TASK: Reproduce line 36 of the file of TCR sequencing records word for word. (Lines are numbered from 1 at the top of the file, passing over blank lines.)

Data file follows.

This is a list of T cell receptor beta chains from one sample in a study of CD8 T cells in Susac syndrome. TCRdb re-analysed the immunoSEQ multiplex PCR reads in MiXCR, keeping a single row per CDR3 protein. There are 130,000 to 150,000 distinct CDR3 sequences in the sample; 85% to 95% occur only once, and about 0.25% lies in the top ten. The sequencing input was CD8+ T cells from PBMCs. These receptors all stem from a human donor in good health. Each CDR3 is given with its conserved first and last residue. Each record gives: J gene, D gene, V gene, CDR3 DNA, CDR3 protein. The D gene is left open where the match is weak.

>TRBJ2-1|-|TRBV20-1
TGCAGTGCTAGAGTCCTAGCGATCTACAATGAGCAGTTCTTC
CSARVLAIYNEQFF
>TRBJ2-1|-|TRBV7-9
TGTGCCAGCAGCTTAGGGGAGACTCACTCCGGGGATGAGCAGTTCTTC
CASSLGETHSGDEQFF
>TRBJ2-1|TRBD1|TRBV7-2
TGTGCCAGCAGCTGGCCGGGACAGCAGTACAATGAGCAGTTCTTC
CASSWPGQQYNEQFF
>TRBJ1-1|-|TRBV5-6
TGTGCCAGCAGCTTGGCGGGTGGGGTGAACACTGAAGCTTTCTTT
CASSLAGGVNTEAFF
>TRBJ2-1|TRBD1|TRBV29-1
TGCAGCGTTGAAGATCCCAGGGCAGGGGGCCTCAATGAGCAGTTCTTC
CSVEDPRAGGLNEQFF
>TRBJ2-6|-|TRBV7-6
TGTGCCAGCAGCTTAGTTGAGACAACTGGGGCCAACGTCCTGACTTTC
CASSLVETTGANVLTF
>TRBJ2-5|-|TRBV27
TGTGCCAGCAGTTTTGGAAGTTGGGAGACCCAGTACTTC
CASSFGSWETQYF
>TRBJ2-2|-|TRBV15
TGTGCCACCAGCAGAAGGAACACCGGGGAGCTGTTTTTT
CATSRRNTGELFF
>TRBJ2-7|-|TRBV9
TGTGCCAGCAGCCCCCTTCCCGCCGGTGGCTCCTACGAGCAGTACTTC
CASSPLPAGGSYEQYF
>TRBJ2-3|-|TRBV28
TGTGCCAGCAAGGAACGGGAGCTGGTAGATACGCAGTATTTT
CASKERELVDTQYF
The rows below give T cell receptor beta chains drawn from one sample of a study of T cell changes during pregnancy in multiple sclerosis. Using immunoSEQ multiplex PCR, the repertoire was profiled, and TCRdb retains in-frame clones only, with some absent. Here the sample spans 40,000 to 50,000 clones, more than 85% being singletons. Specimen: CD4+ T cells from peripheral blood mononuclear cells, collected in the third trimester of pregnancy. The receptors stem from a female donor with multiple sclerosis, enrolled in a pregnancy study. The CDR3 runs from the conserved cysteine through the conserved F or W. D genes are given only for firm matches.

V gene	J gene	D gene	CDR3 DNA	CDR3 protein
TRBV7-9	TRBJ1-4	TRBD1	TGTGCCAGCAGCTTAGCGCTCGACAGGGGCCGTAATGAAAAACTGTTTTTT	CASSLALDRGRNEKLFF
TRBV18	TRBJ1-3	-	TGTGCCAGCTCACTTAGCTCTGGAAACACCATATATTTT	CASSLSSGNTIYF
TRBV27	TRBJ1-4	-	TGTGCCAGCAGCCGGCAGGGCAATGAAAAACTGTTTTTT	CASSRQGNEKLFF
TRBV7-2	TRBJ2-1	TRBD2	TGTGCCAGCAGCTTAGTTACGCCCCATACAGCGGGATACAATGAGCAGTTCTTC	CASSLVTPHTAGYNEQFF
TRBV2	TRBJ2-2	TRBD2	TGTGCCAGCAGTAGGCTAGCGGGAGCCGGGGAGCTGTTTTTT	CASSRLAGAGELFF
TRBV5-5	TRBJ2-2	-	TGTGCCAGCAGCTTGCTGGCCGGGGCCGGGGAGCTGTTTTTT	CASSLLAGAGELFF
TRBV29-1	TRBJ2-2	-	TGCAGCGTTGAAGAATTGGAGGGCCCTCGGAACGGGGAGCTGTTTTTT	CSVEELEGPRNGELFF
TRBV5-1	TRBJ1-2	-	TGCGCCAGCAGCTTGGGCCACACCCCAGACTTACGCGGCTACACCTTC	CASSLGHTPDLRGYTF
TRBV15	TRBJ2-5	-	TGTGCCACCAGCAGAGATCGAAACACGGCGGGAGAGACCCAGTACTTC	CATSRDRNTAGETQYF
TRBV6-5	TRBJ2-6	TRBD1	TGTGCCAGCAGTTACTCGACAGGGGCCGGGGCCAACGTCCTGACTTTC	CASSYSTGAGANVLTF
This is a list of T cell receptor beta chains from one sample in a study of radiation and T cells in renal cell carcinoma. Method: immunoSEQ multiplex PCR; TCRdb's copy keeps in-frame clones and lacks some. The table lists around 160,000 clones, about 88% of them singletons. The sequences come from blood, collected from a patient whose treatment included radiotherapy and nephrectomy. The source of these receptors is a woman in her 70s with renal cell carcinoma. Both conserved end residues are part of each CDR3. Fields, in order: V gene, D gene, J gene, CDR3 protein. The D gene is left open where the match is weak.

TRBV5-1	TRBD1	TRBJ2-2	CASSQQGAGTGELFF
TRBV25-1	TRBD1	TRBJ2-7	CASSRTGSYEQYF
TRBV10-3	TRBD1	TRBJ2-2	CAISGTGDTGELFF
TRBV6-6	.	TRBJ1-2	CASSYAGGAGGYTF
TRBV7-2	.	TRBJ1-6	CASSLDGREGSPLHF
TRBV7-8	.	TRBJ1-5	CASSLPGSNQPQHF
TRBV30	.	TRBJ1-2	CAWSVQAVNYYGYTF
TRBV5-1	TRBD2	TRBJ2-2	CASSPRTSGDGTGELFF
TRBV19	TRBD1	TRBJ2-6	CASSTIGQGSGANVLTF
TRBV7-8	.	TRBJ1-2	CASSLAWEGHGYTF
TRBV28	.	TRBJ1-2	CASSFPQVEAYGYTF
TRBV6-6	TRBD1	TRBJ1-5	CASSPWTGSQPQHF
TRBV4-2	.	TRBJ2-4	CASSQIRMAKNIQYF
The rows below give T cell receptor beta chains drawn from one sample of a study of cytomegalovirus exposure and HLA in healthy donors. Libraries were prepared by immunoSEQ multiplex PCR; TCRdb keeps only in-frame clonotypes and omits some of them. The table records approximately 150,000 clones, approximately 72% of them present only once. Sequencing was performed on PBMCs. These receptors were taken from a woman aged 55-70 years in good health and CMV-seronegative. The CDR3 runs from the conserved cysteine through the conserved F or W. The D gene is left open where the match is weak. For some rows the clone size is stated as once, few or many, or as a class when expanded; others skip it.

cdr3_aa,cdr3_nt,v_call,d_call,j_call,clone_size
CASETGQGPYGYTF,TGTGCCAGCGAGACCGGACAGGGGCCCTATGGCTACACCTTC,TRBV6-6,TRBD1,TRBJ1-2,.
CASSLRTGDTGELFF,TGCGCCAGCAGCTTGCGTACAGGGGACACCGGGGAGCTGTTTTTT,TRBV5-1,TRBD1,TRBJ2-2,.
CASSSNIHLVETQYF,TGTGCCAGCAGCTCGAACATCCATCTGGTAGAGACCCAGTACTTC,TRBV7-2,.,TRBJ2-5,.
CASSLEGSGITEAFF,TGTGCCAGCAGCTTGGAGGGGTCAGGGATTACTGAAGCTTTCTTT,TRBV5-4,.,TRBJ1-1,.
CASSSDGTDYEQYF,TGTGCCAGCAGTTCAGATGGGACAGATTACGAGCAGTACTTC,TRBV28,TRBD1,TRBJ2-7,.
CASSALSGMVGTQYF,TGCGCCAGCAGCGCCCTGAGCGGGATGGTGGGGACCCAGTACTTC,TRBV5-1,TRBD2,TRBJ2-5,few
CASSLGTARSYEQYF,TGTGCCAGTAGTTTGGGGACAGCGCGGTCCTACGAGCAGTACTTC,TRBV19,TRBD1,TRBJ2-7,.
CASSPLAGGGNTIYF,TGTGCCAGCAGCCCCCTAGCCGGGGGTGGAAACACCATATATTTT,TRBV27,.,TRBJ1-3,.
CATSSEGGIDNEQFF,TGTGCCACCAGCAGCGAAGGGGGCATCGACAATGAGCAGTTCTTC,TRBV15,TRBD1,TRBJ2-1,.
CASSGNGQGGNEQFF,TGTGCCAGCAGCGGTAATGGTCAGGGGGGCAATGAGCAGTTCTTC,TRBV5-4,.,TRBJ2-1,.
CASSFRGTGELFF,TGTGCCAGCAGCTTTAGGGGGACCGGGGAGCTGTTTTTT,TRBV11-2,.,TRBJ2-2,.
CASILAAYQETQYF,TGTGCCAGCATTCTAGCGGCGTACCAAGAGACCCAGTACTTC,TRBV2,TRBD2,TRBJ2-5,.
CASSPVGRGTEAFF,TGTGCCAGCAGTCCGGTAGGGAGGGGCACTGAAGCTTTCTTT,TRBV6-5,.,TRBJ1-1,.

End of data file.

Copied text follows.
TRBV27	TRBJ1-4	-	TGTGCCAGCAGCCGGCAGGGCAATGAAAAACTGTTTTTT	CASSRQGNEKLFF